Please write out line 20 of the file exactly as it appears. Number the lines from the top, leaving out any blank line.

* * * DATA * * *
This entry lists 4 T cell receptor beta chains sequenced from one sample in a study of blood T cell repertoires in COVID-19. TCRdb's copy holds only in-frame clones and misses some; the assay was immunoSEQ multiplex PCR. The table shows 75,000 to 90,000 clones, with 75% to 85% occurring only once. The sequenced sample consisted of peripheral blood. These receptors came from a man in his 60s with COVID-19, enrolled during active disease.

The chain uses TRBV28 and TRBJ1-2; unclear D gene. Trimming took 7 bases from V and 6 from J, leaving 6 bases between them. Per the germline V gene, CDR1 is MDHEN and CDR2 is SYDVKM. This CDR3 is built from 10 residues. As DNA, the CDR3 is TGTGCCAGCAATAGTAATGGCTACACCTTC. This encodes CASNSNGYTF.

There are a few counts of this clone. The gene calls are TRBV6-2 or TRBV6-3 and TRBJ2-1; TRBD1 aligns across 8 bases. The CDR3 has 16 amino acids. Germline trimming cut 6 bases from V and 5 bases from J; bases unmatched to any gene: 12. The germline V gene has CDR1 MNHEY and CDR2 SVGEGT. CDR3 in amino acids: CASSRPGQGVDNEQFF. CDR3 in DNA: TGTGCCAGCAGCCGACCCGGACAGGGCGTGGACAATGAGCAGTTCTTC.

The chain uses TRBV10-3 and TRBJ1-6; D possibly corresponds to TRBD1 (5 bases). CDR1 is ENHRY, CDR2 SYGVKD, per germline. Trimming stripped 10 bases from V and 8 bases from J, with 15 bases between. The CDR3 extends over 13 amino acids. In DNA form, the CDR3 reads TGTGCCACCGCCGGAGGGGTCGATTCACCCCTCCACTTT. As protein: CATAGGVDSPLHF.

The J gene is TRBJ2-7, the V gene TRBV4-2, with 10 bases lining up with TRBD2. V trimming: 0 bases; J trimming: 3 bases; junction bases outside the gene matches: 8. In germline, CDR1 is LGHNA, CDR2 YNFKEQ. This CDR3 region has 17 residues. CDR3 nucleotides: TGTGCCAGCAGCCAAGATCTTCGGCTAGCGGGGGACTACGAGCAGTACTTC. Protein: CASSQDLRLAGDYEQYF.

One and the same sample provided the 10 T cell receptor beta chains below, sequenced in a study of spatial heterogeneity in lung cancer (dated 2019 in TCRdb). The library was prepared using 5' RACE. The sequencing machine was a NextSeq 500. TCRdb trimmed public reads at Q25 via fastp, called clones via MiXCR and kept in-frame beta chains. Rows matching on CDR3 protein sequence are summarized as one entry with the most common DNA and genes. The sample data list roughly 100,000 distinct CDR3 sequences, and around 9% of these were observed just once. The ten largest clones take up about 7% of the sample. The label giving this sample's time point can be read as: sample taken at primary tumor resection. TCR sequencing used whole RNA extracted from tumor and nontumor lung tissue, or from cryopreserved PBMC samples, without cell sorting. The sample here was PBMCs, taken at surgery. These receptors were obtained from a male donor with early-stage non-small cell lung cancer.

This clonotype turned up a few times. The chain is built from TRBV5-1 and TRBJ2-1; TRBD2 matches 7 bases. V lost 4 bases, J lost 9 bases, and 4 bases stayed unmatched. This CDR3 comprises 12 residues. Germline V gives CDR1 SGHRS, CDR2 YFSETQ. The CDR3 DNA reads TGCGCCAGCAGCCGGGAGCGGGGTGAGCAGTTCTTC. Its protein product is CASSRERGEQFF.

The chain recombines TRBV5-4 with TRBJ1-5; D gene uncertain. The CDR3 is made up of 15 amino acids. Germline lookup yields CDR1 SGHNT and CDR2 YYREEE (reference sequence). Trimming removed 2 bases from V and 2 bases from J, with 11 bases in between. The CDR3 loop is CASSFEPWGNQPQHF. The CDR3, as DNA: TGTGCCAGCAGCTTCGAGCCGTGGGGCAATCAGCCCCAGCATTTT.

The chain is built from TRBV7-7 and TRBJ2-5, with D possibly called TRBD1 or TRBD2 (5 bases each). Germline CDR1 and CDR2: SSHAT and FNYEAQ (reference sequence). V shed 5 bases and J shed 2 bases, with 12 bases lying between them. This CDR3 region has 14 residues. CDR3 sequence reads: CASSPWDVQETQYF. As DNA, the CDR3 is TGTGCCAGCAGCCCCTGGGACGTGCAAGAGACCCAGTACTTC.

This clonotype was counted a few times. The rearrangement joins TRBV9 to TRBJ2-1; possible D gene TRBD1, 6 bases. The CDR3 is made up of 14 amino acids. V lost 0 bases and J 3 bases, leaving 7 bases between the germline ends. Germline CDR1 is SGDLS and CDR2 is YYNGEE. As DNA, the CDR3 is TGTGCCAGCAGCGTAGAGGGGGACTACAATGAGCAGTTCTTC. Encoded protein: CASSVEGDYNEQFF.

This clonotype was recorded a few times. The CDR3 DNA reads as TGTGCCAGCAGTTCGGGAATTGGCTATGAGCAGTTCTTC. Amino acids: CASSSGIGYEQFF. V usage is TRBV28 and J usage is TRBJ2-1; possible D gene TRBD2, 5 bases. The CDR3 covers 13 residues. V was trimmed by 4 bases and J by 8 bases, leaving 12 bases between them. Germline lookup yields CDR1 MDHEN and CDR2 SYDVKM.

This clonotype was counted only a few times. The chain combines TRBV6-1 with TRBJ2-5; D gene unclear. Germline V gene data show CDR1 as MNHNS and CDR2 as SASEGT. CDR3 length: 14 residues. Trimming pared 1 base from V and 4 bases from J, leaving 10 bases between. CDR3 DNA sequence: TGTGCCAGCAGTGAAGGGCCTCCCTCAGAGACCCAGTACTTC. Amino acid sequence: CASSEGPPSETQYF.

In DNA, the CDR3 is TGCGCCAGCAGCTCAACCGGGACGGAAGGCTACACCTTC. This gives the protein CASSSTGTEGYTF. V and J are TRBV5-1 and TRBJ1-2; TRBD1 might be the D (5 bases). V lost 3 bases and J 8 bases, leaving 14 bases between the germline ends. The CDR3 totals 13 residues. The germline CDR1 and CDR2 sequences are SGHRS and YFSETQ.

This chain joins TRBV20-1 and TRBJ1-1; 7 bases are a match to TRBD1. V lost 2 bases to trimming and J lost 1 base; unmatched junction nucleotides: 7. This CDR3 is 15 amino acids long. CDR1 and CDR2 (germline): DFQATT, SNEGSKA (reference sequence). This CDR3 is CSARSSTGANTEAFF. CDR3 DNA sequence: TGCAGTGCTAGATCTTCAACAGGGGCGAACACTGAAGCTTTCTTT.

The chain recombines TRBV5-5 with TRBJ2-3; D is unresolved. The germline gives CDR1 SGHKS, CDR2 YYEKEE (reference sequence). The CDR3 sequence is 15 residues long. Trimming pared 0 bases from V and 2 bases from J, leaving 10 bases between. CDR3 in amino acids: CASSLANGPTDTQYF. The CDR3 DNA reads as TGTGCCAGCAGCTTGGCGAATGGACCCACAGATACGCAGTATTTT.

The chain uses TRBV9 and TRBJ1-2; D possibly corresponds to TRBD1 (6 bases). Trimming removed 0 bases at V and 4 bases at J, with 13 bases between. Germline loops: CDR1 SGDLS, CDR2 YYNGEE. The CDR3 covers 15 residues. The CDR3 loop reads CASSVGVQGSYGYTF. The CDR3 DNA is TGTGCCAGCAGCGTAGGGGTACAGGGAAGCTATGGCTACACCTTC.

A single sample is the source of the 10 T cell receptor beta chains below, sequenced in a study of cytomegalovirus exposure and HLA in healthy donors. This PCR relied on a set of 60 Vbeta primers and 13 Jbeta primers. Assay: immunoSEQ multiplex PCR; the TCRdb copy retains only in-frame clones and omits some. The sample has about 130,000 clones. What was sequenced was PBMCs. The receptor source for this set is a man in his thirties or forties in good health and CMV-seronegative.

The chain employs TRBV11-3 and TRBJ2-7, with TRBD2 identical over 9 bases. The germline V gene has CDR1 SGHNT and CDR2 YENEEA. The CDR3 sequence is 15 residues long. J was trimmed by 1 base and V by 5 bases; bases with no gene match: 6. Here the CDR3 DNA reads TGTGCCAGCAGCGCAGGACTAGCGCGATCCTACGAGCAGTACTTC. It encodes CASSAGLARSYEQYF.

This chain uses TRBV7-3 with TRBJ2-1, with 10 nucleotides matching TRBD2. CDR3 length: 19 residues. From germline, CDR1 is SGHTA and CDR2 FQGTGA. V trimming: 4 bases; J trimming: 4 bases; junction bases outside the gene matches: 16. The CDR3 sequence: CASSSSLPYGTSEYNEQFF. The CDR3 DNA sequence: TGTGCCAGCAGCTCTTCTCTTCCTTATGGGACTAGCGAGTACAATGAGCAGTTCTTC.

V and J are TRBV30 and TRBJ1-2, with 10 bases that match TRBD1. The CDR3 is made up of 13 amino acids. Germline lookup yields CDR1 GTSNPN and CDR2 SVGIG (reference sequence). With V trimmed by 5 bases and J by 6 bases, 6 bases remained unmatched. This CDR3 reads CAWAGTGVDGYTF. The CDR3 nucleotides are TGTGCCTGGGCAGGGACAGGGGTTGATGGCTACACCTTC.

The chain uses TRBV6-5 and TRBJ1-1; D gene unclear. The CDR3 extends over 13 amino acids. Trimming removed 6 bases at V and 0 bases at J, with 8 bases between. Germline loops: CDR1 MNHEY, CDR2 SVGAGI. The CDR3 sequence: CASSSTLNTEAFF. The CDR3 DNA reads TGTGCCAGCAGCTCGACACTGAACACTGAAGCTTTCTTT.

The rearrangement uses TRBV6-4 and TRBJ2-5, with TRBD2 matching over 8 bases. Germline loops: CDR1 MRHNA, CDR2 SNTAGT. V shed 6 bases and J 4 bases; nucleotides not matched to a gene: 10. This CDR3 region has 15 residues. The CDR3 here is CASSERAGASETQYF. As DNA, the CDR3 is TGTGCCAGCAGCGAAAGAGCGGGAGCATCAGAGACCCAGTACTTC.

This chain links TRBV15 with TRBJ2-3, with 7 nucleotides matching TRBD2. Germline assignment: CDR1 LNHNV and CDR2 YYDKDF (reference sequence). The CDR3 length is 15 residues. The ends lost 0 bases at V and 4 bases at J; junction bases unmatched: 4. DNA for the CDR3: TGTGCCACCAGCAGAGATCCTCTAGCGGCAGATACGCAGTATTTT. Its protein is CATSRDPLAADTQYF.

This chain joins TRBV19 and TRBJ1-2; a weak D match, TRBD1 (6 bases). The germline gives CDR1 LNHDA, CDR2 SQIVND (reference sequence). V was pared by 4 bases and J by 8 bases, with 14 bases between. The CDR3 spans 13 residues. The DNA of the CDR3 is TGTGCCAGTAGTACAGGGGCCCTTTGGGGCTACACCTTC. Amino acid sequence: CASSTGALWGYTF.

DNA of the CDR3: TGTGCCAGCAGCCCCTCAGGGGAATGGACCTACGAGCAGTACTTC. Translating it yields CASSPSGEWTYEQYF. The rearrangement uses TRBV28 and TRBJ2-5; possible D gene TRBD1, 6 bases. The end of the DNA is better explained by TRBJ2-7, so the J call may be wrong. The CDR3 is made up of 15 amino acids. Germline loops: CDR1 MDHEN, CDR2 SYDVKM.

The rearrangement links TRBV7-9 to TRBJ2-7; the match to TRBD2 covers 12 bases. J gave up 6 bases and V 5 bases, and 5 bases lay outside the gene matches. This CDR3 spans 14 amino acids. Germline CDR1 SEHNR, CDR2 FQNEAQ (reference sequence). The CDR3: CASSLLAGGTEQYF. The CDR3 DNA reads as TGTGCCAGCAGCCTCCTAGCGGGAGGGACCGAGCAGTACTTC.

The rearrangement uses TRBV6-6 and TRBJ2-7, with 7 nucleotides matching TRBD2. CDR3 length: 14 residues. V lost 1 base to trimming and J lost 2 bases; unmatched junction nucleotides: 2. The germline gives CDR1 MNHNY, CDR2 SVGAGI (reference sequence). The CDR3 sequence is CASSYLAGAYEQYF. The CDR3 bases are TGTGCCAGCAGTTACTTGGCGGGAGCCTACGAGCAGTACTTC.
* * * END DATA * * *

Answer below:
V and J are TRBV30 and TRBJ1-2, with 10 bases that match TRBD1. The CDR3 is made up of 13 amino acids. Germline lookup yields CDR1 GTSNPN and CDR2 SVGIG (reference sequence). With V trimmed by 5 bases and J by 6 bases, 6 bases remained unmatched. This CDR3 reads CAWAGTGVDGYTF. The CDR3 nucleotides are TGTGCCTGGGCAGGGACAGGGGTTGATGGCTACACCTTC.